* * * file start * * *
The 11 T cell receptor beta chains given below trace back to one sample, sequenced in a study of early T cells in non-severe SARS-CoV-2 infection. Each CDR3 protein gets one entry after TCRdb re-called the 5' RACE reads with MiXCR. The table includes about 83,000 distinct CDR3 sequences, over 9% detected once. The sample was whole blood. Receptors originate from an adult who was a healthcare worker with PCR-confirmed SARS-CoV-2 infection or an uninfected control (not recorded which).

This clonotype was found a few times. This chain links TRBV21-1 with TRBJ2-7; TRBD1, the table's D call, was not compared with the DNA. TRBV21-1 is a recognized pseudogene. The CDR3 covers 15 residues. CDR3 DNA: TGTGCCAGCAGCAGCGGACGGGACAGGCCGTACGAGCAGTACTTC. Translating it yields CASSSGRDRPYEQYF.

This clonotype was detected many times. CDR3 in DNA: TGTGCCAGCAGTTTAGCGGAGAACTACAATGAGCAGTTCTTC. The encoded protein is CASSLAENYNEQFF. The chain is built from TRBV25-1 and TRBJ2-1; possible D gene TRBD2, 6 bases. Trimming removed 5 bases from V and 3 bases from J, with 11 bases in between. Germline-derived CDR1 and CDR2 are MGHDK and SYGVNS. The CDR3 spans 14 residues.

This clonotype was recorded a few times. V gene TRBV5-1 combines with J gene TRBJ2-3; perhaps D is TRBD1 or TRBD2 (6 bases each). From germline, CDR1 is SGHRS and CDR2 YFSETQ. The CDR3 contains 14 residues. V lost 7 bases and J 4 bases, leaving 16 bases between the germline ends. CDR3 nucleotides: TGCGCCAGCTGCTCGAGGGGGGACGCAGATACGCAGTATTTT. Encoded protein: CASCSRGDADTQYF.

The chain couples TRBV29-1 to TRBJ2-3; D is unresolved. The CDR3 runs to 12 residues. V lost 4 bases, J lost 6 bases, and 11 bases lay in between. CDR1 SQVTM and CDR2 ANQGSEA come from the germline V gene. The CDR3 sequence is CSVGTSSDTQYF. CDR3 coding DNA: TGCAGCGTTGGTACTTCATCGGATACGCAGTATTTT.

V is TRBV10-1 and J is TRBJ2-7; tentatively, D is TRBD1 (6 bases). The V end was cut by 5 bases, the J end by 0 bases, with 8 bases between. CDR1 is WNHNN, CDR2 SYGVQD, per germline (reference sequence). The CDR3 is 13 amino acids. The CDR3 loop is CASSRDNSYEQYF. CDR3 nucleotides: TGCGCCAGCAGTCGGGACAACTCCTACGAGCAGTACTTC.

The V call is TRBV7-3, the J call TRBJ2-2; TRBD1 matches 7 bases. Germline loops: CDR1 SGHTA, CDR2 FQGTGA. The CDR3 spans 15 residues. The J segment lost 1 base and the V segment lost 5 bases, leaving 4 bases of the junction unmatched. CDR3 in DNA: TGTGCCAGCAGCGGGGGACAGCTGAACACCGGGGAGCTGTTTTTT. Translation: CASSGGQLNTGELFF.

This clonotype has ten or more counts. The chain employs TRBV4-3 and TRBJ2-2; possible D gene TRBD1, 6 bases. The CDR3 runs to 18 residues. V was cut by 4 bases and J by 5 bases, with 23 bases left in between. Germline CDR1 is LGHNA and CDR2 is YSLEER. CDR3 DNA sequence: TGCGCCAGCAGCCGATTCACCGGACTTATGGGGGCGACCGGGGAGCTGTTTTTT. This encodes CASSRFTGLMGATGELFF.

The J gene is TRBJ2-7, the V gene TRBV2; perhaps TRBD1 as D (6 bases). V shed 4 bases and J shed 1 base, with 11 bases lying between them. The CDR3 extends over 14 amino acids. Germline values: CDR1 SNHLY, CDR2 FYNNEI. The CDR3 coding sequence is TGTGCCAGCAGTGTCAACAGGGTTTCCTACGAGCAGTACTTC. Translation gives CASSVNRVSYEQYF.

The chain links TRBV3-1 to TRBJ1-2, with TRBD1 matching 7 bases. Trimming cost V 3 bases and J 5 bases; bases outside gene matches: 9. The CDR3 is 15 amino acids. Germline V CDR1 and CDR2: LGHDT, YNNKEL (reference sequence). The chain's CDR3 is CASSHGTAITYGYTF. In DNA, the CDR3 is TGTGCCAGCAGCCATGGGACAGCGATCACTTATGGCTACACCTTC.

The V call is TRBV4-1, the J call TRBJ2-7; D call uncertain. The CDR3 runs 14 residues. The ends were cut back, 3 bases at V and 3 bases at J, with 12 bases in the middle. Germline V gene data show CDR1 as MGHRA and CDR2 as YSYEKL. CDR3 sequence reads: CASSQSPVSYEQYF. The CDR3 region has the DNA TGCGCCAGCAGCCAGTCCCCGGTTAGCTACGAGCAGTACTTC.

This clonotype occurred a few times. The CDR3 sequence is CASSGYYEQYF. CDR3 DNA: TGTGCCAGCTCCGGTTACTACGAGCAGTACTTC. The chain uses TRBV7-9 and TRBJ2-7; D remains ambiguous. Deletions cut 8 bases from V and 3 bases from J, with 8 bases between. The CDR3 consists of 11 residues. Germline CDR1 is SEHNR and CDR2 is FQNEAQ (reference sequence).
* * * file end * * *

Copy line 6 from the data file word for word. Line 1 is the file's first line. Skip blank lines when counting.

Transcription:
V is TRBV10-1 and J is TRBJ2-7; tentatively, D is TRBD1 (6 bases). The V end was cut by 5 bases, the J end by 0 bases, with 8 bases between. CDR1 is WNHNN, CDR2 SYGVQD, per germline (reference sequence). The CDR3 is 13 amino acids. The CDR3 loop is CASSRDNSYEQYF. CDR3 nucleotides: TGCGCCAGCAGTCGGGACAACTCCTACGAGCAGTACTTC.